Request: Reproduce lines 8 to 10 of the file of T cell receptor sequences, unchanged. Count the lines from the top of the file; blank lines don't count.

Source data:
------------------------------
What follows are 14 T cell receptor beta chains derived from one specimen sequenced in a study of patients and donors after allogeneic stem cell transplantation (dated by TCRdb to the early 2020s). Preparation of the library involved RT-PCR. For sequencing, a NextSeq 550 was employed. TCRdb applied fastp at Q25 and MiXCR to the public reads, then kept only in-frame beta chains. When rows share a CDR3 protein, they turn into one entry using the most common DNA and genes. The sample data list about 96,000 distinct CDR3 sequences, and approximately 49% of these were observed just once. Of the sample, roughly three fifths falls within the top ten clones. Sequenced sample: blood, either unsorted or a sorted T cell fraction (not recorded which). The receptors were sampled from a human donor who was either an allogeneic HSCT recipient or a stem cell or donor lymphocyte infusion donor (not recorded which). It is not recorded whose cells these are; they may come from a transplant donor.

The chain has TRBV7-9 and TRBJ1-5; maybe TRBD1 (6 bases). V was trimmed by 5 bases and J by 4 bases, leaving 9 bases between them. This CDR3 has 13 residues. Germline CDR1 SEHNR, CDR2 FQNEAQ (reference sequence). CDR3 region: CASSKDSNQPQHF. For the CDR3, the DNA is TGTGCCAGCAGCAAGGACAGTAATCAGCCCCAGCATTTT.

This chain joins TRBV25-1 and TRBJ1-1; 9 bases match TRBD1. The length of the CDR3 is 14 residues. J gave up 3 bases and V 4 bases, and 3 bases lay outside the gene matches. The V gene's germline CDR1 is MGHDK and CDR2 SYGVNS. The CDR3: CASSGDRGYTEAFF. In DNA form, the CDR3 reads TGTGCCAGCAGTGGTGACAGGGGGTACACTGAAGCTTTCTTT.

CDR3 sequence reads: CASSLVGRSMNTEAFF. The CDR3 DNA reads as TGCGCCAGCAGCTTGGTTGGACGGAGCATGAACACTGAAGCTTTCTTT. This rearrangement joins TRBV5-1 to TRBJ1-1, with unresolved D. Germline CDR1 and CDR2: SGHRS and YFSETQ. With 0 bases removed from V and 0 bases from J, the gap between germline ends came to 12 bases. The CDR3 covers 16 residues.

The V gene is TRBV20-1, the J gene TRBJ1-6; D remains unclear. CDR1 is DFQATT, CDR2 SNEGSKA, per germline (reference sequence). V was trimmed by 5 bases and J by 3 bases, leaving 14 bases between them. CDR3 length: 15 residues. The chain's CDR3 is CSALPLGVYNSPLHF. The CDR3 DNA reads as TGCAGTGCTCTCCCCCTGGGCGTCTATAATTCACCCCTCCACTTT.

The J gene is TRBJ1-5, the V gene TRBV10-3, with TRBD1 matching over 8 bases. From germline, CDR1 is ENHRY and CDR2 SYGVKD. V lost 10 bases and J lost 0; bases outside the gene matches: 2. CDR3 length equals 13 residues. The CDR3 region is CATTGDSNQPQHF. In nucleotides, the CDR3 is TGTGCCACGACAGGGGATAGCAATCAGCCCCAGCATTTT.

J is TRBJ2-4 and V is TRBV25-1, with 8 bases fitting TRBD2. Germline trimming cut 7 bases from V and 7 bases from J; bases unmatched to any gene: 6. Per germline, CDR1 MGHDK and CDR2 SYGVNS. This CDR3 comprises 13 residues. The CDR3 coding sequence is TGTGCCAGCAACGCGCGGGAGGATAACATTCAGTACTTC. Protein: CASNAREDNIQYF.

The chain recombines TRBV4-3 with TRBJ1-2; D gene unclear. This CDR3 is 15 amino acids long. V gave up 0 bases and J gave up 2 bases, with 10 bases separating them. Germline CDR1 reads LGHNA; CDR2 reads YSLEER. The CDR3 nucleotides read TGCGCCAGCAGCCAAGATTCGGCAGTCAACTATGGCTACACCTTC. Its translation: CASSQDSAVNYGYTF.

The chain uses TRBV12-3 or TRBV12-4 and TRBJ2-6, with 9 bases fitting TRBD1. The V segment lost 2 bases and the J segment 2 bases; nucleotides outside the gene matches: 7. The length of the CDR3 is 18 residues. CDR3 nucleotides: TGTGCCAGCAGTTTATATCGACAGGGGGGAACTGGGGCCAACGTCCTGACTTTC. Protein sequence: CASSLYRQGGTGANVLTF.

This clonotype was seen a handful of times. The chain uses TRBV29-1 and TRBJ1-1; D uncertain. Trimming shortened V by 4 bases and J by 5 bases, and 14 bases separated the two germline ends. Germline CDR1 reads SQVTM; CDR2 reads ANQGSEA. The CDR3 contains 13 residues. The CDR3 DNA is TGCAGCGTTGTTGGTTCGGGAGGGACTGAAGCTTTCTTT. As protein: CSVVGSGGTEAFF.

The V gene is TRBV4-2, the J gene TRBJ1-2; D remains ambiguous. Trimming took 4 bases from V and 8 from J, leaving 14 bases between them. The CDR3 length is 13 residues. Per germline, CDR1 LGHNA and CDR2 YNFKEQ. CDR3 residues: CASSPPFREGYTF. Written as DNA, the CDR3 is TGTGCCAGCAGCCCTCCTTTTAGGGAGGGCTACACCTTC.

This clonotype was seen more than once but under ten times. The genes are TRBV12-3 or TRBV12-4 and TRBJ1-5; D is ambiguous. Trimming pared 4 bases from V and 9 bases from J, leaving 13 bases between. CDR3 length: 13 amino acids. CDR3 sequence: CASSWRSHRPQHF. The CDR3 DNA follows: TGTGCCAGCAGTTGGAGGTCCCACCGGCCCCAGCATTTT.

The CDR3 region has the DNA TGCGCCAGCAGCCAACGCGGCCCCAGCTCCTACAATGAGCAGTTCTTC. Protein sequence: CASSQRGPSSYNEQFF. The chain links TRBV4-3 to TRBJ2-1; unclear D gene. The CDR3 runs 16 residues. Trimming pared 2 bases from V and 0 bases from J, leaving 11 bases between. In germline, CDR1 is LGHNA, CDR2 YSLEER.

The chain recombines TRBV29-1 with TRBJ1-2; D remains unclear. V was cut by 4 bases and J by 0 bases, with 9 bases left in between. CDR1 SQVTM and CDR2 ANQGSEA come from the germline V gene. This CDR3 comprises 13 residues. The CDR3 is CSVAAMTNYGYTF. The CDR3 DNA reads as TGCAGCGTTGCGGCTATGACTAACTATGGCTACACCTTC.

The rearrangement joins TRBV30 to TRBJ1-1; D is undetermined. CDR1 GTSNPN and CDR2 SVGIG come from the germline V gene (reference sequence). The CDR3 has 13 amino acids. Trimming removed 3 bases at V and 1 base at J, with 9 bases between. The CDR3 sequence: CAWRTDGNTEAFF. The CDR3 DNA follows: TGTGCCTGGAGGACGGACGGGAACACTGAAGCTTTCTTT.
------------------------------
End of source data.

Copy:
The chain recombines TRBV4-3 with TRBJ1-2; D gene unclear. This CDR3 is 15 amino acids long. V gave up 0 bases and J gave up 2 bases, with 10 bases separating them. Germline CDR1 reads LGHNA; CDR2 reads YSLEER. The CDR3 nucleotides read TGCGCCAGCAGCCAAGATTCGGCAGTCAACTATGGCTACACCTTC. Its translation: CASSQDSAVNYGYTF.

The chain uses TRBV12-3 or TRBV12-4 and TRBJ2-6, with 9 bases fitting TRBD1. The V segment lost 2 bases and the J segment 2 bases; nucleotides outside the gene matches: 7. The length of the CDR3 is 18 residues. CDR3 nucleotides: TGTGCCAGCAGTTTATATCGACAGGGGGGAACTGGGGCCAACGTCCTGACTTTC. Protein sequence: CASSLYRQGGTGANVLTF.

This clonotype was seen a handful of times. The chain uses TRBV29-1 and TRBJ1-1; D uncertain. Trimming shortened V by 4 bases and J by 5 bases, and 14 bases separated the two germline ends. Germline CDR1 reads SQVTM; CDR2 reads ANQGSEA. The CDR3 contains 13 residues. The CDR3 DNA is TGCAGCGTTGTTGGTTCGGGAGGGACTGAAGCTTTCTTT. As protein: CSVVGSGGTEAFF.